Payment of Wages General
Payment of Wages
The Payment of Wages Act 1991 establishes a range of legally acceptable modes of wage payment. The Act also defines the circumstances in which deductions may be made and the nature of deductions permitted. The main provisions of the Act are outlined in this section.
The Employment Equality Act 1998, which basically gives an entitlement to equal pay for “like work” not only between males and females but between persons of different marital and family status, sexual orientation, religious belief/backgrounds, age, disability, race, or members of the travelling community who carry out the same work
The Act applies to all employees including apprentices.
- The lawful means by which an employer may pay wages include:
- Bank draft
- Postal order
- Money Order
- Credit transfer (to an account specified by the employee)
- A written statement specifying the gross amount and the nature and amount of any deductions must accompany payment, in an itemised format.
- Deductions from wages other than statutory deductions must not be made without the prior written consent of the employee.
- Employees who, prior to the coming into force of the Act, were being paid in cash, or by any other lawful method, are entitled to continue to be paid by this method unless another legal mode is agreed between the employer and the employee.
- Wages mean any sum payable to the employee by the employer and include the following:
- Normal basic pay including overtime
- Shift allowances or similar payments
- Any fee, Bonus payments, or Commission
- Holiday pay, Sick or Maternity pay
- Any other payment for work whether under a contract or not
- Any pay due to an employee in lieu of termination notice.
- The following payments are not included
- Redundancy payments
- Any payment to the employee other than in his/her capacity as an employee
- Benefit in kind
Itemised Pay Statements
With each wage payment, the employer must provide a written statement specifying:
- The gross amount of the wage to the employee and
- The nature and amount of any deduction.
The employer must ensure that the information contained in the statement is treated as confidential. If payment is by credit transfer, (which is specified by the employee) then the statement must be given as soon as possible thereafter.
An employer shall not make a deduction unless:
- The deduction is statutory in nature, e.g., PRSI, PAYE or
- The deduction is agreed by both employer and employee and is a term of the contract of employment e.g., VHI, pension contributions or
- The deduction has been consented to in writing by the employee.
A deduction may not be made in respect of:
- Any act or omission of the employee or
- Goods or services provided to the employee by the employer which are necessary to the employment unless:
- Agreed to in the contract of employment or
- The employee is notified in writing of the likelihood of such deductions prior to the act or omission (at least one week). Where a written contract exists, a copy of the term of the contract, which provides for the deduction of payment must be given to the employee. In any other case, the employee must be given written notice of the existence and effect of the term.
- In addition
- The amount of the deduction must be fair and reasonable and have regard to the amount of the wages of the employee concerned.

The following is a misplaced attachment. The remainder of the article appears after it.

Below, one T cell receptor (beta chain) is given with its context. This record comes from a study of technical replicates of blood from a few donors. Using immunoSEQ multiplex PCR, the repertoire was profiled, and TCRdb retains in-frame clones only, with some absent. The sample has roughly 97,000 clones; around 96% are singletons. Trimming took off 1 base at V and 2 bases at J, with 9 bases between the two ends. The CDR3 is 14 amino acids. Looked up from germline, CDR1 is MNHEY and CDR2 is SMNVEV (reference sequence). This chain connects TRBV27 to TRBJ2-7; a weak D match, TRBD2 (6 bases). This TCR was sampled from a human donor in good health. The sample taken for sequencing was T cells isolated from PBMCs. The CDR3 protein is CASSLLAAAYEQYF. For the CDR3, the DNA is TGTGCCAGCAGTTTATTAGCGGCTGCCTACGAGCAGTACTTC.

- Prior to a deduction in respect of an act or omission, the employee must receive written notice of the amount of the deduction to be made and particulars of the act or omission at least one week in advance of the deduction being made.
- The deduction must not exceed the amount or the cost of the damage sustained by the employer. If in respect of goods or services provided, the deduction must not exceed the cost of those goods or services.
- A deduction must take place within six months of the act or omission of the provision of the goods or services. Where there are likely to be a series of deductions arising but of the same incident, the first deduction must be made not later than 6 months after the provision of the goods or services, or the act or omission becomes known to the employer.
- A deduction by virtue of a period of suspension without pay shall not be valid unless a term of the employee's contract allows for same or unless the employee is furnished with particulars of the deduction at least one week in advance of its occurrence.
NOTE: Where the employer accepts a payment in place of a deduction and this satisfies the above conditions the employer must issue a receipt to the employee.
The restrictions outlined above do not apply to deductions made in respect of an overpayment of wages; where there is a legal requirement to make the deduction; deductions arising from the employee's participation in industrial disputes or strikes; deductions arising from Court orders or statutory disciplinary proceedings governed by legislation.
Non Payment of Wages or Deficiency in Wages
Non payment of wages or a deficiency in the amount of any wages payable by an employer to an employee will be regarded as an unlawful deduction unless the reason for the inaccuracy was a computable error.
Frequency of Payment
Aside from the provisions of the Act outlined above, employers should note that they are obliged to pay wages at the frequency agreed in the contract of employment, whether this is expressed orally or in writing.
Employees have the right under the Act to complain to the Workplace Relations Commission against an unlawful deduction (or payment) from wages or in the event of non-payment of wages.